spoiler alert: i linked this
Due to hockey and my mom's lack of HD Net I've only been able to catch a couple of the basketball team's blowouts over really terrible nonconference opposition. Yesterday was my first opportunity to see them play a team with a pulse. I've been told the UTEP game was an all-around crapfest that should temper any enthusiasm from a road win against a program that returned most of a 21-10 ACC team that got a seven-seed in the NCAA tourney.
With that in mind…
Holy crap, we're… big? The turnaround in overall team size resulting from moving Zack Novak from power forward to one of the two pretty-much-indistinguishable guard spots that aren't point guard now means Michigan runs out a lineup that can seem bigger than opponents even if Tim Hardaway, Jr., is nowhere near the 6'7" the announcers bizarrely kept insisting he was.
6'3" Stu Douglass is the shortest guy to see any playing time and the PF spot is split between a couple freshman who will have approximately PF size once they are not freshmen. The point guard is huge, and everyone else is average or a little above average. Last year Kenpom had Michigan 239th in effective height, which must have been near the bottom when it comes to power conference programs; this year Michigan will improve that vastly.
Speaking of Zack Novak moving away from the four…
The inner life of Zack Novak.
With apologies to The Run of Play.
This just looks like a basketball team. By this I mean it doesn't look like a three-ball-gunning, shot-clock-draining, 1-3-1-playing collection of misfit toys with itchy trigger fingers. Morris clearly loves to go to the hoop and has a green light to do so; he's not going to put up many threes. With Morgan terrified to put up anything outside the lane, the only misfit toy types are Smotrycz and McLimans. The former plays a position that does see its fair share of three pointers launched these days; the latter is getting about ten minutes a game.
Morgan = Graham Brown. Morgan's not yet at the level where he's a rebound-vacuuming moose that sets screens so lethal you need a background check before you can run one—remember when Brown turned Wisconsin's Guy Who Looks Like Chris Rock Guy into a fruit rollup?—but he is way ahead of Brown at the same stage in their careers. Yesterday's game showed Morgan's assets:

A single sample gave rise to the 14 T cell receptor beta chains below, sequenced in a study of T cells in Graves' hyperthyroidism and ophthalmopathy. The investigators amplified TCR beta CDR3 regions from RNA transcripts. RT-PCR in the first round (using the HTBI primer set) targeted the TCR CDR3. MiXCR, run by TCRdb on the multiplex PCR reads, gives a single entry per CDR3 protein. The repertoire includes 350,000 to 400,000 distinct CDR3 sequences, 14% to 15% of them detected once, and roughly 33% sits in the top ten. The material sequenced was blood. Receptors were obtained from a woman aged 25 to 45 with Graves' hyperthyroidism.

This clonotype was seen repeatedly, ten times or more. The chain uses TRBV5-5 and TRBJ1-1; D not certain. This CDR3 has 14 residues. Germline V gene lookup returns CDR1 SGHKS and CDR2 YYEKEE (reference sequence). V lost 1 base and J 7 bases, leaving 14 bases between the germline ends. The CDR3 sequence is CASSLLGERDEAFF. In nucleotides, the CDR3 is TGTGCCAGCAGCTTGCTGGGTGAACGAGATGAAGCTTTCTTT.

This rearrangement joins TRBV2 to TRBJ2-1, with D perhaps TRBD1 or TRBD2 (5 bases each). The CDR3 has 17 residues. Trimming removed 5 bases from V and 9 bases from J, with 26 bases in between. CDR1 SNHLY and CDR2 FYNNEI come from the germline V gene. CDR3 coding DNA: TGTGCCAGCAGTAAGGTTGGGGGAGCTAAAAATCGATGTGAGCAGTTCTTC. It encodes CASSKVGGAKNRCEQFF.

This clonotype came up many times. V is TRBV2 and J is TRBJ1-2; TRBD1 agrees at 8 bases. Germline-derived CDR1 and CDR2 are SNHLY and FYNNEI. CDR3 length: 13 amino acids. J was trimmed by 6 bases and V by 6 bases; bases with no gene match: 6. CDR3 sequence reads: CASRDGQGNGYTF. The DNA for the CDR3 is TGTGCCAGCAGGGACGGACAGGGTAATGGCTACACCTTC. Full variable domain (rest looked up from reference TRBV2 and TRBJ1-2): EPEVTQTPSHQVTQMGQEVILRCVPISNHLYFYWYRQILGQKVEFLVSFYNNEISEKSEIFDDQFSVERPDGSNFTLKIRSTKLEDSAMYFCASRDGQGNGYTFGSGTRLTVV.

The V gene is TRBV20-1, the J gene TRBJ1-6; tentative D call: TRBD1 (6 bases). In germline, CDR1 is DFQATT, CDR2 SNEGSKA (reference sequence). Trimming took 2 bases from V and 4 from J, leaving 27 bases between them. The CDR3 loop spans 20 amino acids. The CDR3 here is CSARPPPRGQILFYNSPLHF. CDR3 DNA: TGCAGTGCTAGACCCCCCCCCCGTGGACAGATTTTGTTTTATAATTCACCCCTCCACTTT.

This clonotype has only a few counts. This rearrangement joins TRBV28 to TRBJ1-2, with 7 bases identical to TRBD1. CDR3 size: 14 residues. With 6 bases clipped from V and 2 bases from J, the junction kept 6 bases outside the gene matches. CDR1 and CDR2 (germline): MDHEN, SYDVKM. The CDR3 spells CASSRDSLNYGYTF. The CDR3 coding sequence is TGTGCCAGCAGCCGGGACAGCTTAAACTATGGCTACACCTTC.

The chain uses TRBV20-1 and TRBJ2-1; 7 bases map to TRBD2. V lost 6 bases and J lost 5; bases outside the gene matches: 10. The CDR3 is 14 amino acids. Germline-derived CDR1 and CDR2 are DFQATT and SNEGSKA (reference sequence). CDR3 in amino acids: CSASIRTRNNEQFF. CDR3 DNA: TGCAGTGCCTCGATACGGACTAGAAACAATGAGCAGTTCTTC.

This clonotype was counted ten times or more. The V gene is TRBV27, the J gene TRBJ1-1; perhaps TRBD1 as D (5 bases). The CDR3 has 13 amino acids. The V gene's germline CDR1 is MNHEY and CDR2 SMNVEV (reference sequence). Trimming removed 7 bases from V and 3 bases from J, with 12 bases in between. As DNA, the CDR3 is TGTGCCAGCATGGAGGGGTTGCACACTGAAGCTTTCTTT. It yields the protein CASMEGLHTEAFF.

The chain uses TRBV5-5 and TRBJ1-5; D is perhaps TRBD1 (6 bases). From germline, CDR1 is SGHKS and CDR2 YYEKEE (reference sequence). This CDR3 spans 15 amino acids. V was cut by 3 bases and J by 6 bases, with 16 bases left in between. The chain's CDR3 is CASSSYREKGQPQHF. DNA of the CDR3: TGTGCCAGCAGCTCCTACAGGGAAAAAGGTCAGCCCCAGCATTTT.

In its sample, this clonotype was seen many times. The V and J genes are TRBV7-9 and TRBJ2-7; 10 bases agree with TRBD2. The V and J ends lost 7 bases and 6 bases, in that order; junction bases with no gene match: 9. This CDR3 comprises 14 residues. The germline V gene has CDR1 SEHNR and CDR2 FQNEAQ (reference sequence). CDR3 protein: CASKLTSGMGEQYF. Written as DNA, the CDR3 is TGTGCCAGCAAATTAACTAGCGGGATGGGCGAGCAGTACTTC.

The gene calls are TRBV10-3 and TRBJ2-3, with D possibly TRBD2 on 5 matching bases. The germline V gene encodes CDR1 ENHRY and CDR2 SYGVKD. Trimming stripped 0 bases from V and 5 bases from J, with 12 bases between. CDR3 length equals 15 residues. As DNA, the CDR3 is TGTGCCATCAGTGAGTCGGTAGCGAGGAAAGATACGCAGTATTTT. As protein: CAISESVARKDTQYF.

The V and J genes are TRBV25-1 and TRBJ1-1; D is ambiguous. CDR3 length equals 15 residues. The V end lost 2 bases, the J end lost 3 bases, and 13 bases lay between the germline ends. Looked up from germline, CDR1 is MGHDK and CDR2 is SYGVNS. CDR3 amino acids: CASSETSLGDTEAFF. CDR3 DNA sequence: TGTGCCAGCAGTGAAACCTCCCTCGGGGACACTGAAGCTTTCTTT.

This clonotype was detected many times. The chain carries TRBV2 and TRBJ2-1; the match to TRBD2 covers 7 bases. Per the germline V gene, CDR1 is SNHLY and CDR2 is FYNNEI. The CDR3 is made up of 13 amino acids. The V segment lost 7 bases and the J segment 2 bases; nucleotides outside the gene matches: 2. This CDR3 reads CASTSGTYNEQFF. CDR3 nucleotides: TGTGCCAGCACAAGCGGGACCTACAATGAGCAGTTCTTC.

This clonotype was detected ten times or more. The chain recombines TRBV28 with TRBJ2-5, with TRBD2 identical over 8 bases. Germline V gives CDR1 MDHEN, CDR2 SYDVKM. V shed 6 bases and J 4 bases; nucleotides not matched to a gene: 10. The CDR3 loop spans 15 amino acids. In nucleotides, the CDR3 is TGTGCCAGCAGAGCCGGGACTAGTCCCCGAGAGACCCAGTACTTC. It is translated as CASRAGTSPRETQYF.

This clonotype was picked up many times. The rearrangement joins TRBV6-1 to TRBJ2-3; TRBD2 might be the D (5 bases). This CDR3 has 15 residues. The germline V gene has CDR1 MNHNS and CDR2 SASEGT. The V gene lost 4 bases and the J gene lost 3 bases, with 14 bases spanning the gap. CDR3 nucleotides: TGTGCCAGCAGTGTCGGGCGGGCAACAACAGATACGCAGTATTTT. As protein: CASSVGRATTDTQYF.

- Excellent hands that minimize Courtney Sims-style layup-to-turnover whoopsies.
- Excellent post defense. He was active denying the post and when Clemson got it on the block their bigs almost invariably put up contested shots falling away from the basket. Morgan specialized in those bumps that don't get called fouls. It was like watching a Wisconsin center play on your team.
- An iron-clad knowledge of his role. He doesn't care if there are five seconds left on the shot clock, he is not shooting a 17-footer.
That last one may not be an asset in that situation but he's a guy who knows his strengths and weaknesses and plays to them. He doesn't seem like a redshirt freshman. Yet, anyway.
Morris = Mini-Denard. As in "this is a ridiculous amount of improvement." Morris is now getting those shots that are tough to get but not that hard to make when you get them—a runner in the lane from the first half stands out, as does Morris's Billups-like hesitation move for a short bank shot. He looked good against the early-season patsies, but this was my first opportunity to see him against real opposition and he didn't fall off much. He might have an issue against guards approximately his size, if he actually finds any.
Preseason the hype focused on Hardaway; six games in it seems likely Morris will be widely regarded as the team's best player by year's end. You can see it in the minutes: Morris averages nearly 34 a game. Novak is second at 29, Hardaway third with 26. (Foul trouble has something to do with that.)